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The White House first received a form of plumbing during John Quincy Adams’ presidency (1825-1829). Adams was an avid gardener, and an iron garden pump with "nine spout holes" was attached to a well at the neighboring Treasury building and provided water for the White House grounds.

Water was first piped into the White House in 1833 during Andrew Jackson’s presidency. Sometime within the next year, a "bathing room" was established in the East Wing.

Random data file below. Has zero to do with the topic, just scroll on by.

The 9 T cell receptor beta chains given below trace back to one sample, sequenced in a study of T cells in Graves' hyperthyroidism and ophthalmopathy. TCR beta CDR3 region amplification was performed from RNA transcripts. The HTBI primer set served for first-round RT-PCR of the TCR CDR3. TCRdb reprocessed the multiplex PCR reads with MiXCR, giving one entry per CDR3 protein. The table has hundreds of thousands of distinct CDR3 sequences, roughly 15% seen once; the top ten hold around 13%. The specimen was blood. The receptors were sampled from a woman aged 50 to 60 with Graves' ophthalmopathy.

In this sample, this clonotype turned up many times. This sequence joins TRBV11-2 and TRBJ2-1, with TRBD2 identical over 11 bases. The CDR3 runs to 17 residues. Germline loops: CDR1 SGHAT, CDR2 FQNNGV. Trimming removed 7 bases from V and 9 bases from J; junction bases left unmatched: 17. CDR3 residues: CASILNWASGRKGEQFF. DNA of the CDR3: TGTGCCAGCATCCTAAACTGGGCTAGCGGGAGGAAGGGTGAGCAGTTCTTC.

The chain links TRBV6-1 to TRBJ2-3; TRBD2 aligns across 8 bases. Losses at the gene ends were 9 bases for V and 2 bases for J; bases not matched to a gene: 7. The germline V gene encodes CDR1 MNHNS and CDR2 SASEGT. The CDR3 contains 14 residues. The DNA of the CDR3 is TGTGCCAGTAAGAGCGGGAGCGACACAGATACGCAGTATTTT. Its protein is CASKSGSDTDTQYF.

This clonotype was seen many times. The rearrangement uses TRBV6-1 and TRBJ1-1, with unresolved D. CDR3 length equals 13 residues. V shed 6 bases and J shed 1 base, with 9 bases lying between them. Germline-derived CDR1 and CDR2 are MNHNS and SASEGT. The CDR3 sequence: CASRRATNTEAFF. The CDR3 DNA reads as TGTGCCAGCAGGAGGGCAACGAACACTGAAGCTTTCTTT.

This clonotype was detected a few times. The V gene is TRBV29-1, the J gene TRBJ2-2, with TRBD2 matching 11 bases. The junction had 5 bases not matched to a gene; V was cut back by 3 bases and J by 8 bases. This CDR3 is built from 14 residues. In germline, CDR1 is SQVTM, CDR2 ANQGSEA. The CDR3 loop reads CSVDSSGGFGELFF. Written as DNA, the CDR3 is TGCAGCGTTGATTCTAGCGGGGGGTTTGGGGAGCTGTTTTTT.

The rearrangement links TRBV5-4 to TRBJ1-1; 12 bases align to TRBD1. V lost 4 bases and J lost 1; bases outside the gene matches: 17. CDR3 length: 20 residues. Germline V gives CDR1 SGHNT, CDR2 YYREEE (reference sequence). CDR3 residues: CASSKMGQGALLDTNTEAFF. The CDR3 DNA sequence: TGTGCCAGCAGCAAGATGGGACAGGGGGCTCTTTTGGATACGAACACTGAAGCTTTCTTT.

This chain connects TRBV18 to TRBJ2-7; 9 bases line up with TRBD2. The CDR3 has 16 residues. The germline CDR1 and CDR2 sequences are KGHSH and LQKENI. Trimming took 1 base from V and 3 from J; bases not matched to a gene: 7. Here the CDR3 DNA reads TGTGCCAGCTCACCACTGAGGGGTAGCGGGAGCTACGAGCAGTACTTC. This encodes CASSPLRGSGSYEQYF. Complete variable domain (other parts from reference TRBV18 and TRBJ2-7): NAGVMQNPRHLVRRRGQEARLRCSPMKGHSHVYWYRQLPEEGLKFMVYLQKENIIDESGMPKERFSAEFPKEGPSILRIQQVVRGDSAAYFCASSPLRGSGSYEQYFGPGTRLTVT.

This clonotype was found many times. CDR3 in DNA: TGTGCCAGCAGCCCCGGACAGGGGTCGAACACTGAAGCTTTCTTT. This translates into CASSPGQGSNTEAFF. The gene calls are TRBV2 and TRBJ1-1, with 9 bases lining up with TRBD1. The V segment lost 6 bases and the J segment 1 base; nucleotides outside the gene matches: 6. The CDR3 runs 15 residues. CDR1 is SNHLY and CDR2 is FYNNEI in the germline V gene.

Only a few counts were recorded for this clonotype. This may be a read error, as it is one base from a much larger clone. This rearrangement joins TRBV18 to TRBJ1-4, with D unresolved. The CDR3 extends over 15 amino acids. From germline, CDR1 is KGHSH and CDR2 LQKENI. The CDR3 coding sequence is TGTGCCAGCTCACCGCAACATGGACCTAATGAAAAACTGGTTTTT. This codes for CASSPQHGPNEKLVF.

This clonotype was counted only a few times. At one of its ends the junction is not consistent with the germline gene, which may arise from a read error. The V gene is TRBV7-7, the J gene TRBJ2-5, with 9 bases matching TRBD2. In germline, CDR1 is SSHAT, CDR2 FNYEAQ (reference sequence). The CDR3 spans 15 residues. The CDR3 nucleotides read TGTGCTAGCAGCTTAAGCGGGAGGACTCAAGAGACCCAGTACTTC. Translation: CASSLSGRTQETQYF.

President Franklin Pierce also made significant improvements to the plumbing and toilet facilities, including the installation of a bathroom on the second floor with the first permanent bathing facilities. The new bathroom was luxurious in having both hot and cold water piped in. Before 1853 bathing on the second floor required portable bathtubs, and kettles of hot water had to be hauled up from the existing East Wing bathing room.

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